Reviewed by Jack Derricourt
Owen Davies plays new folk music that promises a catlike flight through clouds. Pop Drone Records brings us the newest release by this articulate artists, the Small Ideas EP. The four tracks are lighthearted and introspective — middle of the road for a petite folk release.
But there are things afoot — oh yes, calculated formulations of song and voice that intrigue and twist as they turn. The tone of the album is dark: hindsight, death, ominous weather; but the meditative quality that proceeds from these concepts provides a playful spin on such heavy matter. “Death comes easy any time,” Davies utters, and death indeed seems to come easily, unleashed from a place of concentrated vocalization, a stage of musical play upon which mortality can gesticulate; it’s a fine thing to watch.
The production is slick, at times almost betraying a TREX vibe — that’d be the beautifully stacked vocal layers at work. The guitar, whether plucked or strummed, is kept very organic sounding, not too manipulated, and it creates a fond contrast between the two main elements of the record. The relative absence of percussion makes the little accents of rhythmic instrumentation that do appear all the more intense to the ear: “91 Twins” is the only fully beat-enshrined track, with electronic snare, bass drum, and shaker providing the soul stuff of the tune. The beat oozes chugging fantasy, and won’t sit still, the song driving on and on like a metronome to sinister tasks and unpleasant premonitions.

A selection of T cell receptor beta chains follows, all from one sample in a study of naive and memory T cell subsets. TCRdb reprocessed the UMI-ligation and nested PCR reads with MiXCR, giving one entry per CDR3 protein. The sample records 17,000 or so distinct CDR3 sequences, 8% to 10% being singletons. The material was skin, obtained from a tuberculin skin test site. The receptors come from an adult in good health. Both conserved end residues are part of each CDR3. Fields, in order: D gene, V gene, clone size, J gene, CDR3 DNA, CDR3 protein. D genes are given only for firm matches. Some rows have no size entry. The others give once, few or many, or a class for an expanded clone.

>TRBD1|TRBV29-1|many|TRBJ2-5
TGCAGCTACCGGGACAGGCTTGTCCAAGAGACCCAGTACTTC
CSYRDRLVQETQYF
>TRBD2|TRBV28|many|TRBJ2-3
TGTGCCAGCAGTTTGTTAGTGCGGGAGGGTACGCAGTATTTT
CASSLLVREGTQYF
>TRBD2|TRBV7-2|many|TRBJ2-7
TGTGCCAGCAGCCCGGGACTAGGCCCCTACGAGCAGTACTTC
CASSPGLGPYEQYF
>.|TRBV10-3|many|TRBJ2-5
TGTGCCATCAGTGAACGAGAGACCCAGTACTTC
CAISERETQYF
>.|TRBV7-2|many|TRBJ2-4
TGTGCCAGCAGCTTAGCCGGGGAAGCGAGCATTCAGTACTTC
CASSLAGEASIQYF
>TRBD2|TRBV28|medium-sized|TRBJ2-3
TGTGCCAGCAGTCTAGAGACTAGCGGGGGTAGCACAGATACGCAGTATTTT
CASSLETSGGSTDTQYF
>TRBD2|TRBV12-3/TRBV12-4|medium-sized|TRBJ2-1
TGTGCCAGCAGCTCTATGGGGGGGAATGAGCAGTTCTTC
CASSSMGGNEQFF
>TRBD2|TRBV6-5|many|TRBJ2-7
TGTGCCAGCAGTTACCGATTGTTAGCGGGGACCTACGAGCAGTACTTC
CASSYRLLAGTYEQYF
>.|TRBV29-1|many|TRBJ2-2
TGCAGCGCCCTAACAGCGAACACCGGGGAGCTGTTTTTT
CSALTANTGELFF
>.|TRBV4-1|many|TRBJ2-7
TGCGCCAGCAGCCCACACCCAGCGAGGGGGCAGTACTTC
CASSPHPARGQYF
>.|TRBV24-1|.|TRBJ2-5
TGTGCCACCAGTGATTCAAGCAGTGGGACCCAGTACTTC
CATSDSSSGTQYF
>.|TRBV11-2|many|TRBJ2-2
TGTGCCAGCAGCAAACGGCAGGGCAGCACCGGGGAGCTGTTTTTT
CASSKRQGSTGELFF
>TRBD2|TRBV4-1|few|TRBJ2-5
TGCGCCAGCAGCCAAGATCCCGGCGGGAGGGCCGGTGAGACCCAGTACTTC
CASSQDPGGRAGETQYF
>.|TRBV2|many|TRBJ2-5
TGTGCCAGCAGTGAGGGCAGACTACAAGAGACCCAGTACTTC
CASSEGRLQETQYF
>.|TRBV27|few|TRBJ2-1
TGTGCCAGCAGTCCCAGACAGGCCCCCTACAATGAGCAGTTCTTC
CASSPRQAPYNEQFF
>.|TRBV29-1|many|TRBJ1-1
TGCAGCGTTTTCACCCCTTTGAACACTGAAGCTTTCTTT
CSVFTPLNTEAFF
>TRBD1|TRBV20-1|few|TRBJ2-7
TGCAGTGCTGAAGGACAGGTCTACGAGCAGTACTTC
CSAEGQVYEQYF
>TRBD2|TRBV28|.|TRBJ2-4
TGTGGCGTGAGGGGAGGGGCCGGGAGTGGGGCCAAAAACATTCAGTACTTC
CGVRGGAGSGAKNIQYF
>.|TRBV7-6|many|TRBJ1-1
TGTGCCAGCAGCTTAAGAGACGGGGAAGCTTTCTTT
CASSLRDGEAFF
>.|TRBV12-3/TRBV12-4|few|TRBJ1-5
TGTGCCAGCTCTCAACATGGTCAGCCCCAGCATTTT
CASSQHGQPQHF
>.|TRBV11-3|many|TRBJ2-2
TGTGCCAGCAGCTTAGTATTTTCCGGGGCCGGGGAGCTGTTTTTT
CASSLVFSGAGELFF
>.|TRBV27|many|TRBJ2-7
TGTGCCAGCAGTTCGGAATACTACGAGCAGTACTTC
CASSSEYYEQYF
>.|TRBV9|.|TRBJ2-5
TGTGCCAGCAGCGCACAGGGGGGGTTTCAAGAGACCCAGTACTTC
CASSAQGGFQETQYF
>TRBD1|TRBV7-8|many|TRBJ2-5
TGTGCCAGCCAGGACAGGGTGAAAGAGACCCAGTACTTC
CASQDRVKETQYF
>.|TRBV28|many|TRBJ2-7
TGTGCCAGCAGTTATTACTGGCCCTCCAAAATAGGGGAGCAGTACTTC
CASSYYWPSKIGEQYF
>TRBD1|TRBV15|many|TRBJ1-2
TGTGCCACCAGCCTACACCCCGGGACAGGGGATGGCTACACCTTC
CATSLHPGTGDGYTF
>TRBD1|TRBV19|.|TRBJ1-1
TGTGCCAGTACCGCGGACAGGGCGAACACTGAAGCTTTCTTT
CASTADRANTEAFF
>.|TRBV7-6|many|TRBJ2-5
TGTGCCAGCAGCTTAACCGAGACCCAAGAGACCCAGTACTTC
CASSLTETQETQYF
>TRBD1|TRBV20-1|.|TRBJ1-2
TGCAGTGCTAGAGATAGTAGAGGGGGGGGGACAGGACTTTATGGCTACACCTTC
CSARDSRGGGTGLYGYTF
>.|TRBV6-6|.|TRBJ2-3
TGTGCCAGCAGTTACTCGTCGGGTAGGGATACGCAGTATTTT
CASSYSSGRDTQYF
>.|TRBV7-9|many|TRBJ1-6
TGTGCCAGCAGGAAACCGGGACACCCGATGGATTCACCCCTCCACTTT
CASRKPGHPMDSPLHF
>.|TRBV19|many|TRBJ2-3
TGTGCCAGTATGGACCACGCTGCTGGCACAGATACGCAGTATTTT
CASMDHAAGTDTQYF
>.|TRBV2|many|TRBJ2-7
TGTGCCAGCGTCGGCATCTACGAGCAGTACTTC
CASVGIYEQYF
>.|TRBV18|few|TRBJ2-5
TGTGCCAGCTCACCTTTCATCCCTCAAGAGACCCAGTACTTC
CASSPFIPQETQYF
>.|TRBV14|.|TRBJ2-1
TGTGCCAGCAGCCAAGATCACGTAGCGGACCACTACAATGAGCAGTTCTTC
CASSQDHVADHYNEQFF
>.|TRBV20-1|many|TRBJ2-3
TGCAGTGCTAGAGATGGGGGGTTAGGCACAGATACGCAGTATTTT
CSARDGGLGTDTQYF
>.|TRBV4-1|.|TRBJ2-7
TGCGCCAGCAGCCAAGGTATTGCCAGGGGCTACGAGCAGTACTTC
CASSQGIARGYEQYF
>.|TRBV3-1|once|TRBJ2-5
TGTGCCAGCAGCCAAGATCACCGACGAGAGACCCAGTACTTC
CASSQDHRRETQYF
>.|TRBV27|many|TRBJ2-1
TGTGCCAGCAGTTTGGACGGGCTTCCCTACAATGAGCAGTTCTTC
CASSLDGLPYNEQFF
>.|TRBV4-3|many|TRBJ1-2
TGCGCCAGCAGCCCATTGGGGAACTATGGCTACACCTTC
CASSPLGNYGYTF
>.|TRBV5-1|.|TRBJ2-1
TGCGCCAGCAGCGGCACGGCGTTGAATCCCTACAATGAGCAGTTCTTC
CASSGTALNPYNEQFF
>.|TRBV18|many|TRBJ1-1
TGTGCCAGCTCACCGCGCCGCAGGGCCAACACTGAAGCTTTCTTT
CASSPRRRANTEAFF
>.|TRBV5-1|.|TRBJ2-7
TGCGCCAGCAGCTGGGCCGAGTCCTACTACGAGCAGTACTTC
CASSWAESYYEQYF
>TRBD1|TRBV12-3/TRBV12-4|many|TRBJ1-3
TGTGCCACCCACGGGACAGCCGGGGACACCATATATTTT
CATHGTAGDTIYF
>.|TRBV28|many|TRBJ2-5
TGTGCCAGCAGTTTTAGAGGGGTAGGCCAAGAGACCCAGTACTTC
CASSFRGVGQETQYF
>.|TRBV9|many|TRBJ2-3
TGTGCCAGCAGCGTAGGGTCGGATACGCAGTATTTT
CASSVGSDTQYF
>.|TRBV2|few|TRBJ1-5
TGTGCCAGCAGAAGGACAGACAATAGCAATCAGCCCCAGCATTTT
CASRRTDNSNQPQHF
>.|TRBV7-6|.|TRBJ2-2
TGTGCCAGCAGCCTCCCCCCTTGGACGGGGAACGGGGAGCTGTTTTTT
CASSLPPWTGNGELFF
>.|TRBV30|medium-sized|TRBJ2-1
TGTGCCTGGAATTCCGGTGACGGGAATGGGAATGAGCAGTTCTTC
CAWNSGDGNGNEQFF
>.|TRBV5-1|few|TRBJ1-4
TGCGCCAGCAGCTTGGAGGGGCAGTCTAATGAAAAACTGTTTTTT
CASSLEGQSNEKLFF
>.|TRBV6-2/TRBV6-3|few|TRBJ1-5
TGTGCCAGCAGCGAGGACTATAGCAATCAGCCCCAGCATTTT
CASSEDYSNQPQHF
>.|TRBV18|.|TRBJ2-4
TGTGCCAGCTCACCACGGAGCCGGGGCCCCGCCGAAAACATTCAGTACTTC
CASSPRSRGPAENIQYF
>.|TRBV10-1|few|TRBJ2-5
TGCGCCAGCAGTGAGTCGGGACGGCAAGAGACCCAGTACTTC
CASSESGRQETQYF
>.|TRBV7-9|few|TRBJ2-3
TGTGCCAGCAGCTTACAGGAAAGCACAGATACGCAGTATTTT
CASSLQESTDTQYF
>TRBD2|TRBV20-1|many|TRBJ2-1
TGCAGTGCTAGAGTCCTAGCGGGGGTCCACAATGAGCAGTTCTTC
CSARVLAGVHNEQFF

The closer, “Dallas,” has a deconstructed folk allure — “Jesus Christ on a motorbike” indeed. The hints of Harry Nilsson embedded in the arrangement were not missed by this reviewer, and were very much appreciated. A lot of the sonics on “Dallas” close up the wildness of the previous three tracks, bringing things to focus on Davies’ delicate guitar and vocal two-punch. To experiment with weirdo accent noises and then go quiet again is a fun way to make an EP. Jolly good.
Owen Davies brings some interesting elements to the ole folk corral. I think you should give his stuff a listen as the snow turns to rain, and the sun comes out somewhere in the middle.
Top Track: “Dallas”
Rating: Strong Hoot (Good)